However her feelings have obviously changed when she tours Pemberley with her family. When she first sees the estate she thinks to herself that “at the moment she felt that to be mistress of Pemberley might be something”. She doesn’t think this just because the estate is so beautiful but she imagines what her life would be like with Mr. Darcy as her husband and she is pleased with the thought. After deciding to marry, Mr. Darcy and Elizabeth have a conversation that surrounds their love for one another and how it all began but not one time did they mention any financial aspect of their relationship.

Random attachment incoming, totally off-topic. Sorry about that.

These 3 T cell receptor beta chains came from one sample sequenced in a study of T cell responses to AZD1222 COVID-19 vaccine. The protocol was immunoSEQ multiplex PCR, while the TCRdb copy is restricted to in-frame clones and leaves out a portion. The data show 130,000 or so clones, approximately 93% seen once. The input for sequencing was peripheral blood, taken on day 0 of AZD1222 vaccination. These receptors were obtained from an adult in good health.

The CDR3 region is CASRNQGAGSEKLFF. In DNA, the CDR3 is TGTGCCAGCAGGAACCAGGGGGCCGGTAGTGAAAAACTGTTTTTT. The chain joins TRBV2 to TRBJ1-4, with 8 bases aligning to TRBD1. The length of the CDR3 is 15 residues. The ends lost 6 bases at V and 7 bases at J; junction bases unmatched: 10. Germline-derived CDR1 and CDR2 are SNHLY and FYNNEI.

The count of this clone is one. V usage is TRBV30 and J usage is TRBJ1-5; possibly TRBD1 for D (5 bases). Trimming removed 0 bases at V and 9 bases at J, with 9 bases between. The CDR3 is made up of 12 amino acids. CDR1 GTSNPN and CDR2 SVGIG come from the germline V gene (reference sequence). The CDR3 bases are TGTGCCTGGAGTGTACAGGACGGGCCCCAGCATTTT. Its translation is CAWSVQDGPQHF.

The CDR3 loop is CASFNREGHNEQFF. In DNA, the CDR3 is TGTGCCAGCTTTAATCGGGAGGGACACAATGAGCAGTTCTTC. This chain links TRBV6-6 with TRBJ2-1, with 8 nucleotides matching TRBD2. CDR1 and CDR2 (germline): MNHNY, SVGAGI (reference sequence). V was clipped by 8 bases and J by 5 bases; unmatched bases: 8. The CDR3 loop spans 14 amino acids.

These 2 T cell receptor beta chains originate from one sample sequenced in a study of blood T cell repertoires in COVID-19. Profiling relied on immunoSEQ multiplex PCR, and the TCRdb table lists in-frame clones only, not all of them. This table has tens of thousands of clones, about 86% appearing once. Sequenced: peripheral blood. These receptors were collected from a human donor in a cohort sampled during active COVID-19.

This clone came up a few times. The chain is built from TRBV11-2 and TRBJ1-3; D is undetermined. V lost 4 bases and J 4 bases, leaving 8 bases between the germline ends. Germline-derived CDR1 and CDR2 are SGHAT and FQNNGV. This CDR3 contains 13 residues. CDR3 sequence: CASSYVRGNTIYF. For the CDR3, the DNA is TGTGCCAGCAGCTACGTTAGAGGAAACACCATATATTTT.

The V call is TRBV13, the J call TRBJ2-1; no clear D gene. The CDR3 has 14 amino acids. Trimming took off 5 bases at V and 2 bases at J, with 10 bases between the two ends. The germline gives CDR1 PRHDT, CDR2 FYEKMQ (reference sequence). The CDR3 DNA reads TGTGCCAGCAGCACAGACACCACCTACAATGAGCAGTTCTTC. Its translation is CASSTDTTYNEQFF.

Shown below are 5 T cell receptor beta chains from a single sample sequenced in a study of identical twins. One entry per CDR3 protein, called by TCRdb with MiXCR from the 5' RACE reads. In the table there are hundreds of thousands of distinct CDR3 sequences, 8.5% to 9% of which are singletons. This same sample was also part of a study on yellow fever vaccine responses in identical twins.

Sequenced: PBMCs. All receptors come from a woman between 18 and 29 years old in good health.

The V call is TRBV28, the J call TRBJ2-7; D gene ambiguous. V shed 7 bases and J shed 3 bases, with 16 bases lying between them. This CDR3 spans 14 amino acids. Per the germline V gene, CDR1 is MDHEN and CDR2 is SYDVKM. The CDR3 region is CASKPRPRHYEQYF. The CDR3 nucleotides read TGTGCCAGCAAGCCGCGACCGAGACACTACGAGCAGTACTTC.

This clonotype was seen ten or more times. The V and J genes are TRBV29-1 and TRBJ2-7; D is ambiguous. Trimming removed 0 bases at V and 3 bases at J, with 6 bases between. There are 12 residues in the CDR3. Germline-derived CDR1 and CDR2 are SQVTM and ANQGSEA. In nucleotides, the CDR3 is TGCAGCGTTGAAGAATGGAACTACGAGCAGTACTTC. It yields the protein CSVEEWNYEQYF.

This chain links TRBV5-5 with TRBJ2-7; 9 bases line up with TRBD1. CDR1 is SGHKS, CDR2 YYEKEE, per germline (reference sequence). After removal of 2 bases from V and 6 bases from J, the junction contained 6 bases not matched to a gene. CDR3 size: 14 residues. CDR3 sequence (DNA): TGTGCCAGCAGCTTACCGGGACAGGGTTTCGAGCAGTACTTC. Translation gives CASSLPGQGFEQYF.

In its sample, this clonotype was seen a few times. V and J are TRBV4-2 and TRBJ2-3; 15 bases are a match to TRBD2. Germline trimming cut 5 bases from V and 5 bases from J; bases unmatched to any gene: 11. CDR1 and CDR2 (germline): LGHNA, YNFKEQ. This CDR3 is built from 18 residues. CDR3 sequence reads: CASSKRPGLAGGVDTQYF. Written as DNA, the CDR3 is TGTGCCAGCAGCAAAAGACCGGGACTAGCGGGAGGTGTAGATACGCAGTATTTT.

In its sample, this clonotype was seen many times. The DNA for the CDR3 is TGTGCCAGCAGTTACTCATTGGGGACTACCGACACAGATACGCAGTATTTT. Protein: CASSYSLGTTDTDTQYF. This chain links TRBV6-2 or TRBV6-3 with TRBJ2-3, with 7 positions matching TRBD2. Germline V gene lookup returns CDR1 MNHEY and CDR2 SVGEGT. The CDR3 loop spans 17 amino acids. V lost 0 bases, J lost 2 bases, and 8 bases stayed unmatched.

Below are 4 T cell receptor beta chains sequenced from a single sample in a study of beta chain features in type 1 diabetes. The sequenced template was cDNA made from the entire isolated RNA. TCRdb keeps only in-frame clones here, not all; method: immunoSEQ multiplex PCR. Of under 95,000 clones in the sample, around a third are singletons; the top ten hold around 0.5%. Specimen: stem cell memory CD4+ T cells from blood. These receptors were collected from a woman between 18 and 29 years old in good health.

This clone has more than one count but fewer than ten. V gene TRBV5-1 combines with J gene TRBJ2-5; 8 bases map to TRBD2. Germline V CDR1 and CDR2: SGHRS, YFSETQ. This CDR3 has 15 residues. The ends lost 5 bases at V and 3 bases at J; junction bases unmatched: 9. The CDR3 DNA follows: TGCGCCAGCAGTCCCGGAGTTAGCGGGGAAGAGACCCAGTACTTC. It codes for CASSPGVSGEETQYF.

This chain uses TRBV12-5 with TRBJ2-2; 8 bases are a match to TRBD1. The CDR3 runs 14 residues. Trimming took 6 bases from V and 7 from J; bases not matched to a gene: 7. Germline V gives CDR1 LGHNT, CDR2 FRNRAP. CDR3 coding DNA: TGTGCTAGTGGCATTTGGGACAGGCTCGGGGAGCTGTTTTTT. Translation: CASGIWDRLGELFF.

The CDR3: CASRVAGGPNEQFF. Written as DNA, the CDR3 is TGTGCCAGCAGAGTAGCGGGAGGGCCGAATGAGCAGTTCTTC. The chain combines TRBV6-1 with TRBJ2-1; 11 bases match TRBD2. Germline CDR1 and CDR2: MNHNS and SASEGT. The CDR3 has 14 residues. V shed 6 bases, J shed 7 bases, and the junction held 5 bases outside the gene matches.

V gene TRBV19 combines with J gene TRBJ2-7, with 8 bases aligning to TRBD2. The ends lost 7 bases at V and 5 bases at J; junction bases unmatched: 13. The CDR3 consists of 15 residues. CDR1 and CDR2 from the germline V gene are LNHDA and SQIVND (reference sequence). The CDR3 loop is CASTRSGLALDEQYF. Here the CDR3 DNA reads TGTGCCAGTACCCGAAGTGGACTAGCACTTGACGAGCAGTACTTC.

These relationships in the novel show that love and happiness can come before monetary concern and they can just as successful, if not more. Marriages based on money or social status, like Charlotte and Mr. Collins, or first impressions, like Lydia and Wickham, are unsuccessful. They are the couples that grow to be like Mr. and Mrs. Bennet. When marriages are based on mutual attraction they are happier. These are represented in the relationships of Mr. Darcy and Elizabeth Bennet and Mr. Bingley and Jane Bennet. The marriages in Pride and Prejudice suggest that love, money, and happiness should have a good balance in any marriage.